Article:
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Category — Maximum Achievable Control Technology (MACT)

POWER’s Peltier: MACT’s Missing Intellectual Justification

“EPA’s politically appointed leadership believes that the perversion of science is a ‘minor evil’ committed to achieve the ‘greater good’ of ridding the nation of coal-fired power generation. Science may be the first casualty in the EPA’s war on coal, but all of us are its victims.”

- Robert Peltier, “MACT Attack,” POWER, July 2012, p. 6.

Robert Peltier is no ordinary participant in today’s important energy debates. He is editor-in-chief of POWER magazine, which covers all technologies relating to electricity. He is a professional engineer with a Ph.D. in mechanical engineering. Peltier in a previous life was a tenured professor. He has worked in manufacturing and for a public utility. And before that, he was a commissioned officer in the U.S. Navy.

It is his job to study the technological possibilities with an eye to competitive viability in electric generation. When examining regulation—past, present, or proposed—he considers the peer-reviewed literature as well as personal opinions to get to the essence of things.

Utility Mercury and Air Toxics Standards

Enter the  recent Utility Mercury and Air Toxics Standards (Utility MACT) rule issued by the U.S. Environmental Protection Agency (EPA), the subject of Peltier’s ‘Speaking of Power’ editorial in the July 2012 issue of POWER. It is worth reading in whole. [Read more →]

July 23, 2012   6 Comments

Hassling Electricity: EPA’s Proposed MACT Rules

Presidential candidate Barack Obama promised that his policies would cause electricity rates to “skyrocket” and “bankrupt” any company trying to build a coal-fired generating plant. This is one promise he and his über-regulators are keeping.

President Obama energetically promotes wind and solar projects that require millions of acres of land and billions of dollars in subsidies to generate expensive, intermittent electricity and create (really centrally plan) jobs that cost taxpayers upwards of $220,000 apiece – most of them in China.

His Interior Department is locking up more coal and petroleum prospects, via “wild lands” and other designations, and dragging its feet on issuing leases and drilling permits.

Meanwhile, his Environmental Protection Agency is challenging shale gas drilling and fracking, and imposing draconian carbon dioxide (CO2) emission rules, now that Congress and voters have rejected cap-tax-and-trade.

Across agencies, the war is on against the dense, reliable energies that were part of the Industrial Revolution (see the posts on W. S. Jevons for more) and are behind modern society today.

The beat-down of carbon-based energy goes on. Oil, gas and coal provide approximantely 84% of the energy that keeps America humming, but the administration is doing all it can to reduce each and all. American voters, consumers and workers may want more drilling, mining and use of hydrocarbons, to get the economy going again. But the administration has a different agenda.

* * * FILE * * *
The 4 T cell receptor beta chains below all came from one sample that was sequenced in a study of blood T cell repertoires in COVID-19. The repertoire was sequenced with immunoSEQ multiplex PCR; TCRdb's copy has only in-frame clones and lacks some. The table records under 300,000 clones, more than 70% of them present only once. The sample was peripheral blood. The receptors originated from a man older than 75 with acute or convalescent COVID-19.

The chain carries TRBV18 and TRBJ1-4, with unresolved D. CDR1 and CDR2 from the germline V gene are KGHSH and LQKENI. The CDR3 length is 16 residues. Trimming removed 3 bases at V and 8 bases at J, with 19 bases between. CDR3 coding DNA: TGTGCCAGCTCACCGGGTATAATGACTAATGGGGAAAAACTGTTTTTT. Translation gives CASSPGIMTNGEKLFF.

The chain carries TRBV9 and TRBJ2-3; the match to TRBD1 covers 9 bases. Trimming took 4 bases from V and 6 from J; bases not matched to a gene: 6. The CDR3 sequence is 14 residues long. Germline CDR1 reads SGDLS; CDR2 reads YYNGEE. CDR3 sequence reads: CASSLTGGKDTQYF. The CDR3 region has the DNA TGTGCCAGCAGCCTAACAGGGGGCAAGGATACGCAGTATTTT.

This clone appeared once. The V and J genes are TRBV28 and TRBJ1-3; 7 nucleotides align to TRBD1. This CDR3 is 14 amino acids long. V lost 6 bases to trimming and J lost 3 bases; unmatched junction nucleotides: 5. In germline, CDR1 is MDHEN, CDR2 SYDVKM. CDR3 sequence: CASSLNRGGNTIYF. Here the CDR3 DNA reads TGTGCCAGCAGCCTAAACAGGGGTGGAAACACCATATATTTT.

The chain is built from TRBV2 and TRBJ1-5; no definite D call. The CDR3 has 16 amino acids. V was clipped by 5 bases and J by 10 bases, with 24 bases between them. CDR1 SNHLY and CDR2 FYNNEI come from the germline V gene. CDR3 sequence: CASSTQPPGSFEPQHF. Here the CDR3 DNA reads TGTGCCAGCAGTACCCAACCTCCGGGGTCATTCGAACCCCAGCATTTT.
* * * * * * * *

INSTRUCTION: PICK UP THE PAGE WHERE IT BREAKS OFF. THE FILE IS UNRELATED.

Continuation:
EPA Administrator Lisa Jackson has unveiled another 946 pages of regulations that she claims will protect public health. The regs cover 84 “dangerous pollutants” that are already being scrubbed out of power plant emission streams by a host of innovative technologies. In fact, coal-fired generators now emit a fraction of what they did just 40 years ago.

The most frequently cited of these pollutants is mercury. Higher doses cause well-known ill-health effects, from severe neurological damage to brain damage and death. However, it has been all but eliminated in herbicides, light switches, thermometers and other products.

Its presence in coal and power plant emissions is likewise minimal and declining. [Read more →]

March 30, 2011   1 Comment

EPA’s Utility MACT Proposal: Negative Economics for What?

[Editor note: This new white paper by the Electric Reliability Coordinating Council (ERCC) is summarized by director Scott Segal (full bio below). ERCC is a coalition of power companies that works with labor unions, consumers, and manufacturing and service businesses on clean air issues.]

The U.S. Environmental Protection Agency (EPA) has now signed a proposal to advance a new maximum achievable control technology (MACT) standard for the electric utility industry, known as the Utility MACT.

Back in 1998, the EPA made a finding regarding the need to regulate mercury emissions from power plants. At the time, EPA made clear that there were no incremental benefits associated with addressing any other hazardous air pollutants (HAPs) from the power sector other than mercury. Specifically, no health benefits were found from addressing non-mercury HAPs such as acid gases.

Such controls are extraordinarily costly with profound impacts on electricity supply and price, and job creation. In the intervening years, no additional data has been added to the Agency record that asserts any specific benefits to regulating for non-mercury HAPs. And yet, in the proposal issuing from EPA, the Agency seeks to regulate these non-mercury HAPs at great expense for no incremental benefit.

A Wave of Regulations

EPA admits the pending proposal will cost at least $10 billion, making it one of the most expensive rules in the history of the Agency. And this cost does not include indirect costs nor does the Agency attempt to estimate the total cost associated with overlapping rules due to be adopted at or around the same time. Even focusing primarily on Utility MACT itself, other credible analyses have found direct cost estimates literally an order of magnitude higher than EPA, at or near $100 billion. These other analyses make more realistic assumptions about technologies likely to be required to meet the terms of proposed rule. [Read more →]

March 17, 2011   11 Comments